[15]         Apart from the first course of physiotherapy immediately following the accident, which was helpful, Mr. Gunson has not pursued these recommended treatments.  The defence does not, however, allege a failure to mitigate.  Rather, it points to this as indicative of Mr. Gunson’s ability to work without the need of such therapy.

[16]         What is the result of this chronic lower back injury?  Mr. Gunson concedes that he did not do housework before the accident, but he did do yard work and does less now.  He advances no claim for loss of housekeeping capacity.  As his counsel submitted, his real focus in life has been his work. 

[17]         Mr. Gunson continued to work full‑time, but testified that he has had to adjust how he has carried out his job, which is clearly a physically‑demanding one, delegating more of the heavy physical work to junior crew members and resting as required.  I will have more to say about this in relation to his claim for loss of income earning capacity.  At this point, I observe that, notwithstanding the injury he has clearly suffered, he has maintained full‑time employment for over five years, has taken no time off as a result of the injury beyond the first 28 days, has not found it necessary to undergo physical therapy or take pain medication, and was able to change employers twice, by choice, without any impediment arising from his physical condition.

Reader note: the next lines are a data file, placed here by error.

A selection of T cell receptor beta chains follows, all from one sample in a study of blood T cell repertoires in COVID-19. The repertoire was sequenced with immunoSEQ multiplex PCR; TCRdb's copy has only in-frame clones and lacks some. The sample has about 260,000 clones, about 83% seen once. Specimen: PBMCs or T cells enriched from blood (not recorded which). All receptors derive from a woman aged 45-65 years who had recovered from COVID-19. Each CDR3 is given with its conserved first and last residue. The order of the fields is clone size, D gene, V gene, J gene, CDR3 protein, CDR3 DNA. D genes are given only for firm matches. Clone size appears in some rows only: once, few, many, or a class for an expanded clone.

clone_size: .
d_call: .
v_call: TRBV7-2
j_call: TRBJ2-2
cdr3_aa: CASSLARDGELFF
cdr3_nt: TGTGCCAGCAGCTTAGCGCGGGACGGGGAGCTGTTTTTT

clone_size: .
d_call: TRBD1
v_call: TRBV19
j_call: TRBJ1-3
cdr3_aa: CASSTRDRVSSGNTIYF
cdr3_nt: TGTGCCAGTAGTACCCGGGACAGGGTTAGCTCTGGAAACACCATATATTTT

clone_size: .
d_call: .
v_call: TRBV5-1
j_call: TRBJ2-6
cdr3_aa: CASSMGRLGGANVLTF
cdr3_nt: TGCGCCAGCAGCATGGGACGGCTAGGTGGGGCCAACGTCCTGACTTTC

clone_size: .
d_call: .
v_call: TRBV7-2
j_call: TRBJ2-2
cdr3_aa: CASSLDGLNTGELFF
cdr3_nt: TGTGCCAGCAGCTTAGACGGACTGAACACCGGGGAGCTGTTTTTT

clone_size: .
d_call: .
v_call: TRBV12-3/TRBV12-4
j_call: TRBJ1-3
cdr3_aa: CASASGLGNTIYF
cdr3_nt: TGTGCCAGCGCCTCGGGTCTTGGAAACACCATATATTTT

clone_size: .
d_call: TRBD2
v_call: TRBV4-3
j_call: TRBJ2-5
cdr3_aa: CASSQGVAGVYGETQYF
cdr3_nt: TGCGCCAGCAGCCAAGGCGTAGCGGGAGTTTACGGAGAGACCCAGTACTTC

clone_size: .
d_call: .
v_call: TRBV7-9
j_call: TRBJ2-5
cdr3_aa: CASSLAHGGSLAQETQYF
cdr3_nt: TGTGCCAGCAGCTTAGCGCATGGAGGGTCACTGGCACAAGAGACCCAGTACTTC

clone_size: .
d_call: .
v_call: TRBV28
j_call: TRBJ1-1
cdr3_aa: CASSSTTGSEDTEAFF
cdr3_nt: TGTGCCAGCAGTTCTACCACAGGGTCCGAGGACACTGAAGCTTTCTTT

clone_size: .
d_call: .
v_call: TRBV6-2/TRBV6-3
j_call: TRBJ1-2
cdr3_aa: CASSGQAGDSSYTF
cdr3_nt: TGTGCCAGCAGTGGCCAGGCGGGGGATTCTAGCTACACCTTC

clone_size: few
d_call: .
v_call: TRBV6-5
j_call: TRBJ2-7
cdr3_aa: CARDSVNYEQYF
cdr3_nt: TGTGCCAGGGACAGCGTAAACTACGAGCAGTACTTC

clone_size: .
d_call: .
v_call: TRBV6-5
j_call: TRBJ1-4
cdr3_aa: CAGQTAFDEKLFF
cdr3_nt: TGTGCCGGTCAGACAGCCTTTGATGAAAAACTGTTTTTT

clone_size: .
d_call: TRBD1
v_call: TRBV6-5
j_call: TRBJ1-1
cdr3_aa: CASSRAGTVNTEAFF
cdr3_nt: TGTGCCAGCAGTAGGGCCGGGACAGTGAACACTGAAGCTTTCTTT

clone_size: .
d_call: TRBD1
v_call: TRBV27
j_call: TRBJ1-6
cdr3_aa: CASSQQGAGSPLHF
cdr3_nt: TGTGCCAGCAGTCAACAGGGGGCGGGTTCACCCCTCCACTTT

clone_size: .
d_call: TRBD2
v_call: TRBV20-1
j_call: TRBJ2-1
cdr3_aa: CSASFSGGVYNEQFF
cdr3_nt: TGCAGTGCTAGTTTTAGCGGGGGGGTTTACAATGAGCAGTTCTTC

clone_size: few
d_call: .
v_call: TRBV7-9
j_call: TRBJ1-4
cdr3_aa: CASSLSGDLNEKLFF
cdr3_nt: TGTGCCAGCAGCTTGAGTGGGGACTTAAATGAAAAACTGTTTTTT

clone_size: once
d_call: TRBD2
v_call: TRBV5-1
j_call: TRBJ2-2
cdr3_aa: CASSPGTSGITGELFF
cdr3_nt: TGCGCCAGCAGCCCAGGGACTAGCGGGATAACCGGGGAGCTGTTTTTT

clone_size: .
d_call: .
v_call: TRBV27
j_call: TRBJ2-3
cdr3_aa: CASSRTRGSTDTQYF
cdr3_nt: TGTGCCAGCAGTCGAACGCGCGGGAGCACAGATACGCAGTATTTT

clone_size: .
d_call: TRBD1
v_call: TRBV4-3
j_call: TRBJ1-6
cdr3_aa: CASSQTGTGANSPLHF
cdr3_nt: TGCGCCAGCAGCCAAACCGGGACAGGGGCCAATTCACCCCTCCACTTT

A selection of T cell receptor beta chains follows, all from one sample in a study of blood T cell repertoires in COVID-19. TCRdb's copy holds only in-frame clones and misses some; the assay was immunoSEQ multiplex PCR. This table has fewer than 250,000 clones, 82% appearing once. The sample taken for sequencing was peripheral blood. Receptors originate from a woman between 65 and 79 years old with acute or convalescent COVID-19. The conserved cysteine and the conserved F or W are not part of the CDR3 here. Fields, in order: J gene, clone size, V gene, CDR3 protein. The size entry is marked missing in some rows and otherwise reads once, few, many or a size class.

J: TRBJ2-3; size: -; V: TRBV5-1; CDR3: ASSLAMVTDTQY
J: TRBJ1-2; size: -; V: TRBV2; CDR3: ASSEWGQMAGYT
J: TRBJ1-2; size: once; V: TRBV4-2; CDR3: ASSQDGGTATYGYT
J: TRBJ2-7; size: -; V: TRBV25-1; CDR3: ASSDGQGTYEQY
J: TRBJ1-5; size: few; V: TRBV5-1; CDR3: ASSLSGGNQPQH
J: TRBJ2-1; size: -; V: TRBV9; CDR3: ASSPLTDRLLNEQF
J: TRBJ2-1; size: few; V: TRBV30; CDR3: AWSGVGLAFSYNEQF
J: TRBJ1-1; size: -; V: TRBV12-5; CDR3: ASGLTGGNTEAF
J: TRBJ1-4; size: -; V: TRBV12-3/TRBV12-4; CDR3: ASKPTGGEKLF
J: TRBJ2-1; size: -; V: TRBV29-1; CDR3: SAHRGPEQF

[18]         Mr. Gunson also testified that his injury interferes with his ability to play with his growing children, particularly his three‑year‑old, so that he is unable to be as close to them as he would like.  If his back discomfort is aggravated by his work, it interrupts his sleep.  He has not been able to engage in activities such as snowmobiling and golf, and finds that long rides on his Harley cause a flare‑up of the lower back pain. 

[27]         In all of the circumstances of this case, I conclude that an appropriate award would be $80,000.